Written by: Dave Cantrell
The received wisdom as to why we traipse around the evolving landscape of so-called popular/rock music like obsessed academics at a rock’n’roll Easter egg hunt is that we’re all assuming we’ll be able to pick up clues to a musician’s current project by cracking open their past. Solid logic in that, of course (we are, after all, most often our own greatest influences), which is why unpacking the DNA of an artist’s previous work for traits of what came later has been the path to understanding for critics and cognescenti alike over the past, oh, millennium or so. But y’know, sometimes evolution gets kicked up the ladder by an unforeseen spark, some sublime disruptor, an agent provocateur of the spirit. Insofar as how all this pertains to 1 Verse, the latest from former Miece and
Alien Crime Syndicate boss Joe Reineke – with life partner Karyn Gold-Reineke – operating as Society of the Silver Cross? Well, yeah, welcome to the toppling of expectations. Trawling through the recorded remnants of either the former band’s grungy brawl or ASC’s blasts into hard indie orbit turns up nil-to-little precursor to the lush, bespoke yet timelessly immersive textures in which this record invites – nay, demands – the listener swim.
The source of this rather cosmic shift, and the motivational impetus that resulted – the pair’s discovery of deep yogic practices on a trip to India leading them to meld that grounded mystic consciousness of the ancient East with the dark folk disciplines and motifs of the West with which they’re innately familiar – is made immediately apparent by the lowing harmonium that announces first track “Diamond Eyes.” Soon joined by a 12-string and the sudden thunderous crash of a plunging bass, the vibe, looming as it is loving, is unmistakable. Gloomy and hopeful in the same yearning breath, it’s not a stretch to imagine either Morricone scoring a dueling spiritual showdown at an ashram in the middle of, say, the Mojave, or a mournful Meher Baba that has been raised on a diet of apparitional goth and “Blind Joe Death.”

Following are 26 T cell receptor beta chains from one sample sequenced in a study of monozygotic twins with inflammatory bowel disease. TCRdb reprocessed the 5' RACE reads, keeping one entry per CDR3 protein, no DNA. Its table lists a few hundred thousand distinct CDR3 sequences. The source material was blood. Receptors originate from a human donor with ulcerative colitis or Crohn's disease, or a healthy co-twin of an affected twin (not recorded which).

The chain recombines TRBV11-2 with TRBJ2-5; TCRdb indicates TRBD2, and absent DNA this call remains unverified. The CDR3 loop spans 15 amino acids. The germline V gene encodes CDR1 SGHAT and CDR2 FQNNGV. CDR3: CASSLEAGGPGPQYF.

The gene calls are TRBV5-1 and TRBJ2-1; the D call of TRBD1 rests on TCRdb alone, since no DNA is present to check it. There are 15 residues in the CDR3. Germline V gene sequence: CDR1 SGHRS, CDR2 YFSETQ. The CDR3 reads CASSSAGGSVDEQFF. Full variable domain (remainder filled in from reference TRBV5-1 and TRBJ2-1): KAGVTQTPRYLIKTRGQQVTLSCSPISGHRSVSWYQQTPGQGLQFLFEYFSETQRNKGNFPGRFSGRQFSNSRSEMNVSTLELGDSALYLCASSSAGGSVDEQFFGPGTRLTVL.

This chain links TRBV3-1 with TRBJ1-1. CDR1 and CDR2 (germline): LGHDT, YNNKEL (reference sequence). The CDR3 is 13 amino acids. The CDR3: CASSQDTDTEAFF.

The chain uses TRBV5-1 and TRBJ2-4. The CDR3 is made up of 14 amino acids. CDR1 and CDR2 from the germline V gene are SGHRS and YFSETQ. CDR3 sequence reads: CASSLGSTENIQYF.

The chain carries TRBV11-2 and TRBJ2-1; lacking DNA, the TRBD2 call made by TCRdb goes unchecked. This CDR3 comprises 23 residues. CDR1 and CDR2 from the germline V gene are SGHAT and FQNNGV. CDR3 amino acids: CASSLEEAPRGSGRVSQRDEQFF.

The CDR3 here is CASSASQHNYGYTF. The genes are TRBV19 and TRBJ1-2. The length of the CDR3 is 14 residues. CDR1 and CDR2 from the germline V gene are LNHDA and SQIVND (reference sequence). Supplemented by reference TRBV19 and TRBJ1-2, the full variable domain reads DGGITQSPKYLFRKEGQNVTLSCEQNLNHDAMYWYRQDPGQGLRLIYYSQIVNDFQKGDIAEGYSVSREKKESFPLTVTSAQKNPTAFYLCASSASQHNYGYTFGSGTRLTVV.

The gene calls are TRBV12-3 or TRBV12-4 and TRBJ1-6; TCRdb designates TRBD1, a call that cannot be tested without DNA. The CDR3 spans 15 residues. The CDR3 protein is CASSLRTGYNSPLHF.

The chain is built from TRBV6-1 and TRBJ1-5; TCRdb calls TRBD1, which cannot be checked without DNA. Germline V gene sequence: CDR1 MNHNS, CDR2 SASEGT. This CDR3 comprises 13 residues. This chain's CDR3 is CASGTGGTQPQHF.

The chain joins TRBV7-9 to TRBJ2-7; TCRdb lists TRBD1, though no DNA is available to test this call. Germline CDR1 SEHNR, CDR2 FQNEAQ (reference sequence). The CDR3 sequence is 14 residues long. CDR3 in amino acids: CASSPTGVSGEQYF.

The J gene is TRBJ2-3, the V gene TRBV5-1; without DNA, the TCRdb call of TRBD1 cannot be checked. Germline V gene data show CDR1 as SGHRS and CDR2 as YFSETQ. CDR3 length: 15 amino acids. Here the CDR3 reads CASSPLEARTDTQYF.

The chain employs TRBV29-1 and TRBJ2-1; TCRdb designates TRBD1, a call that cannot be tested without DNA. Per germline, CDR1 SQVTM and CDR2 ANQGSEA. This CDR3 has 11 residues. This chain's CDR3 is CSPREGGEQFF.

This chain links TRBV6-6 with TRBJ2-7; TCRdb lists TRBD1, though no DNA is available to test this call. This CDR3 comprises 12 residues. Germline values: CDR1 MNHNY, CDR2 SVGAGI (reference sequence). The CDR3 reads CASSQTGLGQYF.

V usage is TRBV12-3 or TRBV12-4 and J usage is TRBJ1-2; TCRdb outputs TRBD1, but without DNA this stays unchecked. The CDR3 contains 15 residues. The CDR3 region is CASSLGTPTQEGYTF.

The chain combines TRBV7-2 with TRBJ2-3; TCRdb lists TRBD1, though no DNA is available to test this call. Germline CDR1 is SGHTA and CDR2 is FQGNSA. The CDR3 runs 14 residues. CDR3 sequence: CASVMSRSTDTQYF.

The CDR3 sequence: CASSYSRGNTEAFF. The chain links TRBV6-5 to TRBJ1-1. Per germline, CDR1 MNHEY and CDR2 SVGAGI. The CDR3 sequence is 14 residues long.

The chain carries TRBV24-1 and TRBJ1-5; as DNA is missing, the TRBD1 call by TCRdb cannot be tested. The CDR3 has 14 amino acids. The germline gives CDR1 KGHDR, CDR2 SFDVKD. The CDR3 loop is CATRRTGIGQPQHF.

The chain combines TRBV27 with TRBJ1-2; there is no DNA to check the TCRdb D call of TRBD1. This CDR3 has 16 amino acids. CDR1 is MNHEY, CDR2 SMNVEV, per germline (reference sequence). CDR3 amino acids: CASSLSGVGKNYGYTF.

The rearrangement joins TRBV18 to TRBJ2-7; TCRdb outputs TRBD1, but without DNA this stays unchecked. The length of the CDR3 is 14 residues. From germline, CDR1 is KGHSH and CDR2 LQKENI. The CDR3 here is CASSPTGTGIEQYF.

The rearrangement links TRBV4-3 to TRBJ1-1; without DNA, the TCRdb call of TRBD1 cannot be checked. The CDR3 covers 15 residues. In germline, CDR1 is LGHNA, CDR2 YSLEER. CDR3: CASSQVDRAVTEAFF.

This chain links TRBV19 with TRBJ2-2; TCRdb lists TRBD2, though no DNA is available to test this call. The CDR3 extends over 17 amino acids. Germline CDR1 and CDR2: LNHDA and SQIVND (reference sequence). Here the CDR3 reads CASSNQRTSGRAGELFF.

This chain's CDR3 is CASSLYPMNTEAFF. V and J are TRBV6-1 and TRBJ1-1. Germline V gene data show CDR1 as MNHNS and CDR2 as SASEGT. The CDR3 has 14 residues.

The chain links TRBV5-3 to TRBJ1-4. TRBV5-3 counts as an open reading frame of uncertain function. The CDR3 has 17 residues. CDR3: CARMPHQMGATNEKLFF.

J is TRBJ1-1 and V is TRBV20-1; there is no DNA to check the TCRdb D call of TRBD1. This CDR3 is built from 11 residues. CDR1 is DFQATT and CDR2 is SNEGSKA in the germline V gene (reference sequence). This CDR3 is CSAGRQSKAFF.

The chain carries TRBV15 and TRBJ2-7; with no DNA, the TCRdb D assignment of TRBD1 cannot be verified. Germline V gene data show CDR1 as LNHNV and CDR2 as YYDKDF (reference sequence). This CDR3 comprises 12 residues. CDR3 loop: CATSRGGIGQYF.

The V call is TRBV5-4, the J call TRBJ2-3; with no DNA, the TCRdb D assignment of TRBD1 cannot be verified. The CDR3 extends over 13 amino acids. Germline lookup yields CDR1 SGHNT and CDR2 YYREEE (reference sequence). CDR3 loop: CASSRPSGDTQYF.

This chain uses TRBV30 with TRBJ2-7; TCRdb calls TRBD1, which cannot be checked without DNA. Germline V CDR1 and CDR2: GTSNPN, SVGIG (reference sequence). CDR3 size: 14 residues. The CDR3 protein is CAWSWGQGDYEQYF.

This expansive dualism, the intoxicating mix of the baleful with the bountiful, is the blessed tension upon which this entire work reverberates, lending every track and the album as a whole a sense of infinite space that is nonetheless fraught about the edges by the ever-encroaching limits of our own mortality. Ultimately, however, in the fractured bliss of its sound palette – add to that harmonium a phalanx of exotic noisemakers (Swarmatron, Therevox, Wurlitzer along with an Omnichord, Hammond B3 etc) and there is, overall, an ornate sonic depth here that almost seems designed to bring one to one’s grateful knees – this suite of songs’ mission and message, from the ominous grace of “Kali Om,” the beguiling engrammic beauty of “When You’re Gone,” so utterly basic it’s mind-blowing, in “Take A Ride”‘s sweet pop boundlessness (90’s indie-shoegaze folk, anyone?), clear through to the whimsical defiance of closer “Can’t Bury Me Again” (“I’m not living for another life/write on a tombstone ‘there lies regrets’ bones'”), is that within this one life’s temporal limitations there exists a plenitude hidden inside a kind of karmic plain sight, one that, to put it most simply, flows in and out of us with every breath we take. What’s most astonishing, and in fact breathtaking, one might say, is the extent to which that (not inaccurate) representation might lead a reader to think that 1 Verse is some kind of well-meaning new age toss when in fact, in its heart, in its intensity, it’s punk as fuck.
In this sense then – appropriately enough given those inherent dualities mentioned above – Joe Reineke’s previous incarnations both are and are not present in this new project. And anyway, in the end it’s immaterial since, for one, departure is in the ear of the beholder (ie, you decide), and for two, the old life is the new life is the old life is the new life is.[pick up Verse 1 here in digital, CD, or vinyl format]